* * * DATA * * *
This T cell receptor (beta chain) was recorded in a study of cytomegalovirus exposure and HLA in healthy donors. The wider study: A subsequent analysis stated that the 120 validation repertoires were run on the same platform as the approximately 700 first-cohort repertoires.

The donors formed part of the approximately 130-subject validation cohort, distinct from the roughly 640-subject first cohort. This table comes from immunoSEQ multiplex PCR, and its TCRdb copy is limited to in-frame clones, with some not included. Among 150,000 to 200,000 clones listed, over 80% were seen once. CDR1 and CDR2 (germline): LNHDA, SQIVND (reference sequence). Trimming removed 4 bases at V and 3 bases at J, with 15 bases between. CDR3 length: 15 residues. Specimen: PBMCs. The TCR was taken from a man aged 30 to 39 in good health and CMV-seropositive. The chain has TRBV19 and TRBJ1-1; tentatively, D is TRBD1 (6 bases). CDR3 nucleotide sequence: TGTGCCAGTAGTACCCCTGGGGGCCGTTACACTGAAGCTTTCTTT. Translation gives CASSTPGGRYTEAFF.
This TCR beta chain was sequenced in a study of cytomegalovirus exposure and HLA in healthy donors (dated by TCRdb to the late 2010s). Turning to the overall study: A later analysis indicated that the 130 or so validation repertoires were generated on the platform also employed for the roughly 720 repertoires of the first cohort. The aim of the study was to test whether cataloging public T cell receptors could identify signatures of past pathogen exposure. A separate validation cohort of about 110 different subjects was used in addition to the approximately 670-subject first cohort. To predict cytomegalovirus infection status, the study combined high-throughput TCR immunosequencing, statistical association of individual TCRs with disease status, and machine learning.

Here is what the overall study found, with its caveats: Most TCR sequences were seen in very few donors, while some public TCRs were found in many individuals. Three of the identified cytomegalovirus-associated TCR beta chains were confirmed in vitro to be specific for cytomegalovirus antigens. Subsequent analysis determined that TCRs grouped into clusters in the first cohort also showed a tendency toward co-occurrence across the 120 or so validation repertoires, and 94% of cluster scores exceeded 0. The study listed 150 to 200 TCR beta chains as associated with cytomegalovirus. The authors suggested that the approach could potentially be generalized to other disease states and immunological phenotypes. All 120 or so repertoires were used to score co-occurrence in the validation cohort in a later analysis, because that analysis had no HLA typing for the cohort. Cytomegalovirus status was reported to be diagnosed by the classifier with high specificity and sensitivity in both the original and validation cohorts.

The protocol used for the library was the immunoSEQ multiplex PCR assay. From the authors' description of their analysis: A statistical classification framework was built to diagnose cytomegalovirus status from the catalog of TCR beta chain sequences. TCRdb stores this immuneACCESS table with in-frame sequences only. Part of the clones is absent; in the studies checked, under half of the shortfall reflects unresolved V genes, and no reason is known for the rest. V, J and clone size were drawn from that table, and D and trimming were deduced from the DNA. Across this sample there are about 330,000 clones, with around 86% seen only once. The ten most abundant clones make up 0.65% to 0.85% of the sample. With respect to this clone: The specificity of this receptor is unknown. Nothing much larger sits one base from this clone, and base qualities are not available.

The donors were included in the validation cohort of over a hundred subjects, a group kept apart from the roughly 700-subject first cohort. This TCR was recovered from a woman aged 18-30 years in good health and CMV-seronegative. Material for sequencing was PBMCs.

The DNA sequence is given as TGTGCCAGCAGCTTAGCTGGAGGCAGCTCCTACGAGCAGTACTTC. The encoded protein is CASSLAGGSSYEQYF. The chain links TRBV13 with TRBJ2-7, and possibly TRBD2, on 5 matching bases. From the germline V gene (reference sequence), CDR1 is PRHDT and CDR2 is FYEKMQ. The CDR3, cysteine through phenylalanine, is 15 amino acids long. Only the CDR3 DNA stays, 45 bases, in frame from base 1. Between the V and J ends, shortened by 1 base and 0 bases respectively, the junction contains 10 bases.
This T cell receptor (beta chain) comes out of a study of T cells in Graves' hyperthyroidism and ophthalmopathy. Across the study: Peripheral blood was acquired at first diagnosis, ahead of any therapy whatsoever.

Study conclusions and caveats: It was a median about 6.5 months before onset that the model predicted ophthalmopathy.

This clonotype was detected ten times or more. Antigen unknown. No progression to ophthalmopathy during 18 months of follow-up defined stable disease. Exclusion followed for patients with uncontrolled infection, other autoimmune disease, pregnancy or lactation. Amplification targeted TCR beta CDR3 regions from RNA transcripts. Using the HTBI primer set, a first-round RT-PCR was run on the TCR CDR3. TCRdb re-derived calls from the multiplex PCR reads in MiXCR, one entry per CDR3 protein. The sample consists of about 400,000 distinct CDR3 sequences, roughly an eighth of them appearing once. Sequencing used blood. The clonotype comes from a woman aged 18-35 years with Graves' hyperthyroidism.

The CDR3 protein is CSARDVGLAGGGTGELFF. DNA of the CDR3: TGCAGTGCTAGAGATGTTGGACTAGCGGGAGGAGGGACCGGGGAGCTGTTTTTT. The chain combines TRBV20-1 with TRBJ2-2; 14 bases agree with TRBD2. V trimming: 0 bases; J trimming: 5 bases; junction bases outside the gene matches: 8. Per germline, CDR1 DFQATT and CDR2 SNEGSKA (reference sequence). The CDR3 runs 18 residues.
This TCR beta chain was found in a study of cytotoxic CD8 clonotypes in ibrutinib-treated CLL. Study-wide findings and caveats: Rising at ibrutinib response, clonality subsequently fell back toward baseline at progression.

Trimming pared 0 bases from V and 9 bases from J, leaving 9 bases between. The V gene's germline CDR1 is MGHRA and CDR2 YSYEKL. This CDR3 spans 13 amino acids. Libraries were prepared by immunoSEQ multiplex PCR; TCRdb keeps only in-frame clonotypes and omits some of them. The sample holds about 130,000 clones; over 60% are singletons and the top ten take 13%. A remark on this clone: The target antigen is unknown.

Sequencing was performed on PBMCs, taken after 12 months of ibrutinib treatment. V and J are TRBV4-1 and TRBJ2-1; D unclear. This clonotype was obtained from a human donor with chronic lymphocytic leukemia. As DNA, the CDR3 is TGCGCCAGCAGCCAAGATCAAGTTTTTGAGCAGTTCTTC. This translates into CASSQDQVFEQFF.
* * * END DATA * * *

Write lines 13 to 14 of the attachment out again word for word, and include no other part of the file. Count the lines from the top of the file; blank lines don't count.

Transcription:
Trimming pared 0 bases from V and 9 bases from J, leaving 9 bases between. The V gene's germline CDR1 is MGHRA and CDR2 YSYEKL. This CDR3 spans 13 amino acids. Libraries were prepared by immunoSEQ multiplex PCR; TCRdb keeps only in-frame clonotypes and omits some of them. The sample holds about 130,000 clones; over 60% are singletons and the top ten take 13%. A remark on this clone: The target antigen is unknown.

Sequencing was performed on PBMCs, taken after 12 months of ibrutinib treatment. V and J are TRBV4-1 and TRBJ2-1; D unclear. This clonotype was obtained from a human donor with chronic lymphocytic leukemia. As DNA, the CDR3 is TGCGCCAGCAGCCAAGATCAAGTTTTTGAGCAGTTCTTC. This translates into CASSQDQVFEQFF.